The role of the Sheriff has undergone considerable change in the last 1000 years.  However, New Mexico State University Professor Edward A. Farris perhaps summed it up best when he wrote: “His (the Sheriff’s) duties and powers may be altered by the existing social and political climate, but his basic responsibility – to protect life and property – has not been diminished.”

History Timeline

1855 – First county seat established at Osborne Ranch and first county officers elected

1856 – Snelling established

1857 – Snelling courthouse and jail open

1872 – Merced established

1872 – Central Pacific Railroad lays track through the east side of Merced County

1872 – County seat moved from Snelling to Merced, Snelling courthouse closed

1872 – Sheriff’s Department established temporarily at the El Capitan Hotel

1873 – Sheriff’s Department established temporarily at the Olcese and Garibaldi Building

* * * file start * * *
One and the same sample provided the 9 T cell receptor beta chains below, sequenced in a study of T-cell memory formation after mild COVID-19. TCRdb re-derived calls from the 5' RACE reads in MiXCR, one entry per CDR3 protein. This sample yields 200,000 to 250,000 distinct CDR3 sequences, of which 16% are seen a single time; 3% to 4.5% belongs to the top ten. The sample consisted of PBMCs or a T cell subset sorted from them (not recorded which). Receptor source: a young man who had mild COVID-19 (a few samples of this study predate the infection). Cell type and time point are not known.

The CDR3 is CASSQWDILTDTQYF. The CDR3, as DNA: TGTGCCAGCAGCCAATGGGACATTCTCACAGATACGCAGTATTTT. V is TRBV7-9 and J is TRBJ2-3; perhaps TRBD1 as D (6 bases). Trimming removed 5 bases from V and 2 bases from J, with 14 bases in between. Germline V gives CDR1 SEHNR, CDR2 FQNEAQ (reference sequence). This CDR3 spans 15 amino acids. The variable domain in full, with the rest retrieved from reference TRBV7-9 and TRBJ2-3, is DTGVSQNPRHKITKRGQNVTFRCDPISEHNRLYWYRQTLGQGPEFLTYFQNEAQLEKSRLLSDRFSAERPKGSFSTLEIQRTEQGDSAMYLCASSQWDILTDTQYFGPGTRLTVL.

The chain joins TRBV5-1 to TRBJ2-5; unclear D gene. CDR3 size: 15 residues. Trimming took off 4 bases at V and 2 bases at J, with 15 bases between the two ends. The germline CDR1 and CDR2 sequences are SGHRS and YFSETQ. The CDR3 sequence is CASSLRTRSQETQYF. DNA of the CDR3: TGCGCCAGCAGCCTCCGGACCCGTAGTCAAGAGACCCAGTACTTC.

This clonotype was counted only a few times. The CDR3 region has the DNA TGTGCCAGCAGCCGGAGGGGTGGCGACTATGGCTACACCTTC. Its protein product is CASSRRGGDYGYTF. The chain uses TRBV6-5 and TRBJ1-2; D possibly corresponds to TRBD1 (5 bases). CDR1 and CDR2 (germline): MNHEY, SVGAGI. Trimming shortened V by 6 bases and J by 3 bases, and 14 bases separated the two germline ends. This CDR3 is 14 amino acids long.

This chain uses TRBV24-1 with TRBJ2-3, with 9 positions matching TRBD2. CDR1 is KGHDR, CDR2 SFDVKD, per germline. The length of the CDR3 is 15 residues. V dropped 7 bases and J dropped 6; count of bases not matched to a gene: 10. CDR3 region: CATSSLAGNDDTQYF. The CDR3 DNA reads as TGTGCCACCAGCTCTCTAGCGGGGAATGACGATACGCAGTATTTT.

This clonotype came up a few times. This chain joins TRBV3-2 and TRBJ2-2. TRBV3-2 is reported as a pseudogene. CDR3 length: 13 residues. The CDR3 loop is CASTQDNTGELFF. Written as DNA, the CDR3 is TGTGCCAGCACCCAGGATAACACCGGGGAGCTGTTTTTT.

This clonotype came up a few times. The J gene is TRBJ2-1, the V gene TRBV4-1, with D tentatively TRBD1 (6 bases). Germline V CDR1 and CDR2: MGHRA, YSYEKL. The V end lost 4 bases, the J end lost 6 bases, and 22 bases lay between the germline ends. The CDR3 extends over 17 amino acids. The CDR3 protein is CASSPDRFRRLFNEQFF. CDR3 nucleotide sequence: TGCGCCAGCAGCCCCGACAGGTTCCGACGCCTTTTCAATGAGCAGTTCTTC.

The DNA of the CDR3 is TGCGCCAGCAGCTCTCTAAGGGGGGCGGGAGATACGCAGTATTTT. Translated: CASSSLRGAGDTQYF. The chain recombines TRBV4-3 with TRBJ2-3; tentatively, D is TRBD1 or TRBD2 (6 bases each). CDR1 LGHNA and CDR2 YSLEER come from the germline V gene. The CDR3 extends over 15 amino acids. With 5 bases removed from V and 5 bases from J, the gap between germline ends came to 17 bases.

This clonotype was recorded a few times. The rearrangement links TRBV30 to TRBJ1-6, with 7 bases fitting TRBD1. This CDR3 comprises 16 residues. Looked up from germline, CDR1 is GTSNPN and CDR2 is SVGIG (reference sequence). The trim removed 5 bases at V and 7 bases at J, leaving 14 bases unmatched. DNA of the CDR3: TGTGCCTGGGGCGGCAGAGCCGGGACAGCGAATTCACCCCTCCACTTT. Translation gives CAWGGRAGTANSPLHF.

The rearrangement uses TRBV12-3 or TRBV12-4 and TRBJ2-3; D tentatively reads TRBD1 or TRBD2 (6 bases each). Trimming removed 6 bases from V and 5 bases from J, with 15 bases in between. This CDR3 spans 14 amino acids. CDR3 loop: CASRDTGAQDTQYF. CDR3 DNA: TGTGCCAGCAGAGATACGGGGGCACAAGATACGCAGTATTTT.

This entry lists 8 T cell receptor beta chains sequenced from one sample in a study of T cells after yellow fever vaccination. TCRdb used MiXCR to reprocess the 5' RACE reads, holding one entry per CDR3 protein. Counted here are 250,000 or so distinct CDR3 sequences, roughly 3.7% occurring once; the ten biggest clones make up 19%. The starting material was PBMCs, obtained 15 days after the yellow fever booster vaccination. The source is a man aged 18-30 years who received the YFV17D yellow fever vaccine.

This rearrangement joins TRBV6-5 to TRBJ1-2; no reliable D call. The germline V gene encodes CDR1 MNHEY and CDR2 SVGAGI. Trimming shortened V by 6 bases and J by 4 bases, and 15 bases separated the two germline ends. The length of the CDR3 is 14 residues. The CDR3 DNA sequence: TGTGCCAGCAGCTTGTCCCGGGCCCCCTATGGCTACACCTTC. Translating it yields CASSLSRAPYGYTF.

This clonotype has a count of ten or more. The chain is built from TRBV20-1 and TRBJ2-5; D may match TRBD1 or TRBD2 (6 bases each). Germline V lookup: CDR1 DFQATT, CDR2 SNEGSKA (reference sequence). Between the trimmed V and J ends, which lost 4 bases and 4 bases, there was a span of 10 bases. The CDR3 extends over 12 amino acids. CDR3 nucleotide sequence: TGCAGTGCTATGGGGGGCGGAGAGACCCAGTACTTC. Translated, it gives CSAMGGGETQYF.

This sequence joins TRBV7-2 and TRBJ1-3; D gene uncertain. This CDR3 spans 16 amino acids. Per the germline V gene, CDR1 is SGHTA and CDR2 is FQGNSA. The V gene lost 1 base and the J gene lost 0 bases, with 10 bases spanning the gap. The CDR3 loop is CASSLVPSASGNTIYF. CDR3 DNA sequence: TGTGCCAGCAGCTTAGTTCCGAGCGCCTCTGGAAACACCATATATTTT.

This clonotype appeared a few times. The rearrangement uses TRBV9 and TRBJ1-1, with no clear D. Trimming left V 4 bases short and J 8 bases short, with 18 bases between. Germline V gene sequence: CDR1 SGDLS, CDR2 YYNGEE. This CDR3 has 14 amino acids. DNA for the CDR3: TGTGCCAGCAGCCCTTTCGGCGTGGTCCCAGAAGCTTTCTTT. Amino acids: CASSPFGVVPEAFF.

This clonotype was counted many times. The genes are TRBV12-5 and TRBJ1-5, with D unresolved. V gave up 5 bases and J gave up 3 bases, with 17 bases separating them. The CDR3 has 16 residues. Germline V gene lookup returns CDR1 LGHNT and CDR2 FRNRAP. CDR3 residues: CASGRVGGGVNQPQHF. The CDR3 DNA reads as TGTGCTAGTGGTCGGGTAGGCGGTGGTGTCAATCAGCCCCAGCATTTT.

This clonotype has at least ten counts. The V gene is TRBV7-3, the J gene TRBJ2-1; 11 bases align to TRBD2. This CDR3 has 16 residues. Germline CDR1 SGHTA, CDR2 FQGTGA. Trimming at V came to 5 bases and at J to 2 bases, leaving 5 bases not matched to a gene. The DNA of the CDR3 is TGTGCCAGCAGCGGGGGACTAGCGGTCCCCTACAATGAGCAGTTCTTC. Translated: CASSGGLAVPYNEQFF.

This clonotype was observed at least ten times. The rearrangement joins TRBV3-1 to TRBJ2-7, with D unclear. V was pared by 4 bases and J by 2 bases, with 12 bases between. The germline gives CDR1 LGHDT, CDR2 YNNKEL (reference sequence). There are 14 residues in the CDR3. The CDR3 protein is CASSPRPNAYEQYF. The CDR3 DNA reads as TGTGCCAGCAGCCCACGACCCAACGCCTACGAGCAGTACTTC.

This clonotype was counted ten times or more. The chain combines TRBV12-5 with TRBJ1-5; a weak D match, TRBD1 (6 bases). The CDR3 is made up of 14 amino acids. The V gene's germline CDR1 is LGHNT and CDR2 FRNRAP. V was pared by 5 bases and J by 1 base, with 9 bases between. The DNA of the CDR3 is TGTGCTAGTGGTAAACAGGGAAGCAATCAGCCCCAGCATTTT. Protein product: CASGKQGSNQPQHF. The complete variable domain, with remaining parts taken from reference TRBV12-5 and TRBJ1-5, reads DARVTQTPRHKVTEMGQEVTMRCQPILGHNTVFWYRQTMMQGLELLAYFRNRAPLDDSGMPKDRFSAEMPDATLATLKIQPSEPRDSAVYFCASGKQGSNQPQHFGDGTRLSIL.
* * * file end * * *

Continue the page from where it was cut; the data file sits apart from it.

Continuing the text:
1875 – Courthouse at 21st and N Streets opened

1889 – Merced incorporated

1890 – Southern Pacific Railroad lays track through the west side of Merced County

1902 – Sheriff’s Office and jail built adjacent to the courthouse

1915 – Sheriff’s deputy earns $115/month

1937 – First radio receiver installed in sheriff’s cars

1948 – Sheriff’s Parade Posse established

1962 – First canine handler assigned

1968 – New (current) Sheriff’s Office and jail replaces one built-in 1902

1969 – First narcotics task force organized

1974 – First female deputy was sworn in

1974 – First portable transceivers issued to deputies